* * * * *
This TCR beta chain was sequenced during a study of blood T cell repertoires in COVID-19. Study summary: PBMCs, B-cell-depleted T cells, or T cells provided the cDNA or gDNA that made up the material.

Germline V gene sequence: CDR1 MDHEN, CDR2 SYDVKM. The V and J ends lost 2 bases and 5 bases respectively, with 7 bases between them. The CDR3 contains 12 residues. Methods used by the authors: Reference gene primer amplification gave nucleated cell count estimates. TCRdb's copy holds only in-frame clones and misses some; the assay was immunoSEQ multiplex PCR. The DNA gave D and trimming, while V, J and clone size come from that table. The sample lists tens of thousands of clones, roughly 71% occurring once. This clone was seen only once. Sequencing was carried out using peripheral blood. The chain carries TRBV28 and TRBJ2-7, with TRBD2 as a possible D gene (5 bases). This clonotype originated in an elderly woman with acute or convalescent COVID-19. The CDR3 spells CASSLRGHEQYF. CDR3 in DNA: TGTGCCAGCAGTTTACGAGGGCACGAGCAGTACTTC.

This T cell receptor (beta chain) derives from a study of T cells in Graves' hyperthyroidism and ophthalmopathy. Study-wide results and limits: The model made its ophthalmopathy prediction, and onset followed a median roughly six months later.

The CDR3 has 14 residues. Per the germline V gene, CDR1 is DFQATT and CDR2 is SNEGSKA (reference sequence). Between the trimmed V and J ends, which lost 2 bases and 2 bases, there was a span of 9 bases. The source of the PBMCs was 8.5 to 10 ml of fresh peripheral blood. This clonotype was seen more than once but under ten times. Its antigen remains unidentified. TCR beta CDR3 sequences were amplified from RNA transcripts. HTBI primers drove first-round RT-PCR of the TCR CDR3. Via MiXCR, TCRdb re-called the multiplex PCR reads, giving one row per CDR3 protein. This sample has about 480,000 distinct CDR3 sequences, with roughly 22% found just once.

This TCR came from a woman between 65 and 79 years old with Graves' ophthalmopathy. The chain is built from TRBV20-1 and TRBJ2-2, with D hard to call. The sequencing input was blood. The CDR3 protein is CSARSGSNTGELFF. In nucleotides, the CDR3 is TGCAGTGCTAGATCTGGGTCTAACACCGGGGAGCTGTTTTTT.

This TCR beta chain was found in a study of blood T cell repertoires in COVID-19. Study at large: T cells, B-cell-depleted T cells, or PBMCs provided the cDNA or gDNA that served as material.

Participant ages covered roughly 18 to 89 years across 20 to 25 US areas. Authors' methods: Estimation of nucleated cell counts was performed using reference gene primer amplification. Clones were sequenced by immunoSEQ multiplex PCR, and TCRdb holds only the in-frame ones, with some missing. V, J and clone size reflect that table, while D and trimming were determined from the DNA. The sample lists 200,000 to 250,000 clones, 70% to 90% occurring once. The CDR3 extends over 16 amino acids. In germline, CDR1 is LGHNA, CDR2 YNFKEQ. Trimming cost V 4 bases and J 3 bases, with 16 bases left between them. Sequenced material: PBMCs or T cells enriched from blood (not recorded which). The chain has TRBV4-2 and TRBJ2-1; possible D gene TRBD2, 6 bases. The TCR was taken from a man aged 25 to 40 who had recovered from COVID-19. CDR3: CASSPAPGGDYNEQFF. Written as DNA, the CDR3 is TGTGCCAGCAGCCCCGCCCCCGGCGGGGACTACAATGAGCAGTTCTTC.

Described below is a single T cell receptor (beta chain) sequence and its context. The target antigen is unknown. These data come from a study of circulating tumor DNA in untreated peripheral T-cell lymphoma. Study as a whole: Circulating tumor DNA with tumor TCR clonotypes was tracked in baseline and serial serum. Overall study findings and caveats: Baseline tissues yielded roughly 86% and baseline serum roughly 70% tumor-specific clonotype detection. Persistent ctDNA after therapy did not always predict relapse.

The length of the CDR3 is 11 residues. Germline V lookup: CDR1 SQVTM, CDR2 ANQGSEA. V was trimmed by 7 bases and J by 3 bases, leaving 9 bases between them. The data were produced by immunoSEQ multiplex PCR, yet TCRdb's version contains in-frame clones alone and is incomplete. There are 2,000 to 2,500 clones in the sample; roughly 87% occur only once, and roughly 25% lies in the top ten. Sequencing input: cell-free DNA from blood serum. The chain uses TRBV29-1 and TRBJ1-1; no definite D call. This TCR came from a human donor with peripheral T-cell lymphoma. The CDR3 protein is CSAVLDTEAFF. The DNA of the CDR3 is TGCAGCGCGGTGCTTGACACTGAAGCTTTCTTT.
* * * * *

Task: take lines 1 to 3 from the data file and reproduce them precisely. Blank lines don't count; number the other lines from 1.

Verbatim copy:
This TCR beta chain was sequenced during a study of blood T cell repertoires in COVID-19. Study summary: PBMCs, B-cell-depleted T cells, or T cells provided the cDNA or gDNA that made up the material.

Germline V gene sequence: CDR1 MDHEN, CDR2 SYDVKM. The V and J ends lost 2 bases and 5 bases respectively, with 7 bases between them. The CDR3 contains 12 residues. Methods used by the authors: Reference gene primer amplification gave nucleated cell count estimates. TCRdb's copy holds only in-frame clones and misses some; the assay was immunoSEQ multiplex PCR. The DNA gave D and trimming, while V, J and clone size come from that table. The sample lists tens of thousands of clones, roughly 71% occurring once. This clone was seen only once. Sequencing was carried out using peripheral blood. The chain carries TRBV28 and TRBJ2-7, with TRBD2 as a possible D gene (5 bases). This clonotype originated in an elderly woman with acute or convalescent COVID-19. The CDR3 spells CASSLRGHEQYF. CDR3 in DNA: TGTGCCAGCAGTTTACGAGGGCACGAGCAGTACTTC.

This T cell receptor (beta chain) derives from a study of T cells in Graves' hyperthyroidism and ophthalmopathy. Study-wide results and limits: The model made its ophthalmopathy prediction, and onset followed a median roughly six months later.